HIGH QUALITY PASTURED PORK FOR THE PUGET SOUND
By Caitlin Singer
With 13 years of combined farming experience, Katie Pencke and Matthew McDermott are practiced and accomplished farmers. From their roots in educational agriculture, they’re currently transitioning into providing local, organically-managed, pasture-raised pork.
The term “alluvial” describes the fan-shaped deposits of soil at the base of topographical features. Whatcom County is rich with alluvial soil because of our proximity to the North Cascades Mountains. This soil is commonly very nutritionally rich and ideal for growing crops… and pigs!
Previous experience in pastured pork production gave them a taste for the craft. They enjoy working with pigs because they are intelligent, easy to work with, and have a tasty end product. They like the idea of being able to raise them from start to finish in the span of one season and with a smaller footprint than cows, all while contributing a much needed product for their community – local, pasture-raised pork.
After an initial season spent observing and experimenting, Matthew and Katie put the pedal to metal. In 2016, Alluvial Farms was officially born with the mission of connecting eaters to their pork experience. They raise hogs on two sites in Everson, their home and Circle F Farms on Mount Baker Highway. They partner with Myrle Foster of Circle F Farms, who was recently awarded Community Food Co-Op’s 2017 Mentor Farmer Award after being nominated by Matthew and Katie for his mentorship and support.
They are always experimenting to better their practices and improve relationships in the community and within their own family unit. When asked his inspiration for farming, Matthew focused on family and community, “Katie and I love working together on this project. It is great to collaborate on something that includes our son Ramone. We are also inspired by the community of creative, talented, and hardworking Whatcom County farmers and farm workers who are striving for a just and sustainable local food system. “
Recently they partnered with Cloud Mountain Farm Center to clean the orchard floor of fallen fruit. This benefits the orchard by reducing pest and disease pressure, meanwhile the hogs get to pig out on delicious apples. During their 2017 season they raised 50 pigs on organically managed pastures, an Organic local field pea, barley, and wheat ration and a weekly treat of 100 gallons of Twin Brook Dairy’s jersey cream milk. Alluvial Farms experimented with growing their own barley in 2017 and will pursue larger scale grain and pig forage production in 2018 and beyond. With their experience, knowledge, and careful planning, Matthew and Katie are hog-raising experts right off the bat. They ensure consistent, fresh pasture through rotational grazing practices to keep those hogs – and soil critters – happy. After rotation to a new patch of pasture, they leave behind a well-tilled and nutrient dense plot of land, ripe for soil health and raising crops. After smoothing out these wallows with a tractor, disk and plow, they plant cover crop and forage crops for the next batch of pigs.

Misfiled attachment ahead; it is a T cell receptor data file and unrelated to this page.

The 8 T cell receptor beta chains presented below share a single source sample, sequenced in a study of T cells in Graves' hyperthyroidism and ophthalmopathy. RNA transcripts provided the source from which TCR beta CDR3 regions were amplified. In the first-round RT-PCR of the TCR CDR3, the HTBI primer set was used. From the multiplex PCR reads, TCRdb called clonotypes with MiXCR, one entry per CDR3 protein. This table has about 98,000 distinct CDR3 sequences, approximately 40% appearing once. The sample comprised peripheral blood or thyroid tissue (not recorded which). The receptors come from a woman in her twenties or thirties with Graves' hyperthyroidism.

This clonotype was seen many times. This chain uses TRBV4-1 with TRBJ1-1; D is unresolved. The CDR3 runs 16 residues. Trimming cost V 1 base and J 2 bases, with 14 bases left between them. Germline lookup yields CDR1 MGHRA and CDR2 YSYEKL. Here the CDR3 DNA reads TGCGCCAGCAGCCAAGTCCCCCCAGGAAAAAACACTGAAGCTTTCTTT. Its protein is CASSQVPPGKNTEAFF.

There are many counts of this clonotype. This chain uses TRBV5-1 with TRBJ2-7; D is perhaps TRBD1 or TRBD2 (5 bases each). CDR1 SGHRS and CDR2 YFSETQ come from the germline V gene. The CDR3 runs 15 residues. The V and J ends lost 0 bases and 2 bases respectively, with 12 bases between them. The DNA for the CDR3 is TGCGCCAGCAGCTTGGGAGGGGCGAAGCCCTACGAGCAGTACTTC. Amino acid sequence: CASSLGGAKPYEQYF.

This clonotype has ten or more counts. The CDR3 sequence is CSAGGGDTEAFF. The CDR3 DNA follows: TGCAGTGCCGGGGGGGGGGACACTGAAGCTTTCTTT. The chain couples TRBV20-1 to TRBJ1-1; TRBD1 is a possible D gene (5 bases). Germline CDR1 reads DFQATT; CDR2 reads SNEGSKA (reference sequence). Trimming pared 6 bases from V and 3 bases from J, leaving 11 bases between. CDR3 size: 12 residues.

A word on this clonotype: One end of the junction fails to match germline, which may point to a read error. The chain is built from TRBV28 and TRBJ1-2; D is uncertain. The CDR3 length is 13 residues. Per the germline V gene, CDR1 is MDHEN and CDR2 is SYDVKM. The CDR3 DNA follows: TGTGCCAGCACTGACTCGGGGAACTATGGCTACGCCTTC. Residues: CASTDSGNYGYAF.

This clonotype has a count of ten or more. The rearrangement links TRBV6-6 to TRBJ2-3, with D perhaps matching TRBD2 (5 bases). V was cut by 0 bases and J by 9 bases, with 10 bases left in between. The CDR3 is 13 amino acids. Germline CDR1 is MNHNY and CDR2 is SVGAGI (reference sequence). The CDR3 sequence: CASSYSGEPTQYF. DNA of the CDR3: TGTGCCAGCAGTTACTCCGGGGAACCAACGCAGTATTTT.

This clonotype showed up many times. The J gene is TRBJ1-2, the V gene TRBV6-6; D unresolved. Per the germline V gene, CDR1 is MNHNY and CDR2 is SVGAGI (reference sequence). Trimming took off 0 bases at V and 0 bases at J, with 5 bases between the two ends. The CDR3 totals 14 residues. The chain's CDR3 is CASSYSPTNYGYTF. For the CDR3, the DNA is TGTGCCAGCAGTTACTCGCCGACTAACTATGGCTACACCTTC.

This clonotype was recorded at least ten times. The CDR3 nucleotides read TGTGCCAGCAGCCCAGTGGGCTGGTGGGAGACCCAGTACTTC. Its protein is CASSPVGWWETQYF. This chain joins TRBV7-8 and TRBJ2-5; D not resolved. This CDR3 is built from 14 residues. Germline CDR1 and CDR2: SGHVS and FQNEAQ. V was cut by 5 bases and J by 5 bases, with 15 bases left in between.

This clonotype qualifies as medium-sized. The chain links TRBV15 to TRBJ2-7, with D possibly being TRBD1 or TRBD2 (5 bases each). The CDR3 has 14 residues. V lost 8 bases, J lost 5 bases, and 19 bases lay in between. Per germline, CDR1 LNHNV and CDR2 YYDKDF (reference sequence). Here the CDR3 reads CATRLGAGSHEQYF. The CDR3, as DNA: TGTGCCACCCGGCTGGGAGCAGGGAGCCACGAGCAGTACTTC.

With responsibly-sourced feed – some grown onsite – and constant access to fresh air, water, food, and space, the hogs are treated humanely and respectfully. Half acre rotational paddocks ensure enough space for rooting, running, and socializing to certify happy hogs. Animal Welfare Approved handling and end of life practices are made easy with Circle F Farm’s support, farm infrastructure, and connections with local mobile processing units. On-farm slaughter reduces animal stress and eases the process.
The timeline for the 2018 season looks similar to previous seasons: February sees the first batch of feeder pigs brought to the farm from Smith Falls Farm, Alluvial’s breeder in Aldergrove, Canada. By May they are big enough for whole hog roasting for your Memorial Day luau, and in July they are considered full-sized and ready for first harvest in time for your 4th of July barbeque. Early deposits ensure free delivery to Bellingham and Seattle. Next season brings a scaling up to 75-80 hogs, an increase of on-farm grain production, and hopefully acquiring their own piece of property to create a home and viable farm business.
When they’re not raising hogs, Katie works as a Resource Specialist with the Whatcom Conservation District providing free and confidential farm planning services, specializing in livestock production. Matthew is the Food Production Manager at Cloud Mountain Farm Center where he manages five acres of organic vegetables, six acres of tree and vine fruit, a ten acre farm incubator, and a wily squad of interns.
They are currently wrapping up the second Alluvial pork season and finalizing the last of the meat slinging to enjoy a hogless holiday, in preparation for a February arrival of 2018’s first crew. While you eagerly await next season, check out the recipe blog on the website. You can find them in person, along with farmer-in-training Ramone, at the Bellingham Farmer’s Market on Saturdays. You can visit www.alluvialfarms.com to order products including butchered or intact whole and half pork shares, whole pigs for roasting, butchering workshops, beef shares provided by Circle F Farms, and schwag to support your favorite hog farmers. You can also arrange a family friendly visit to share in the experience and meet your hog!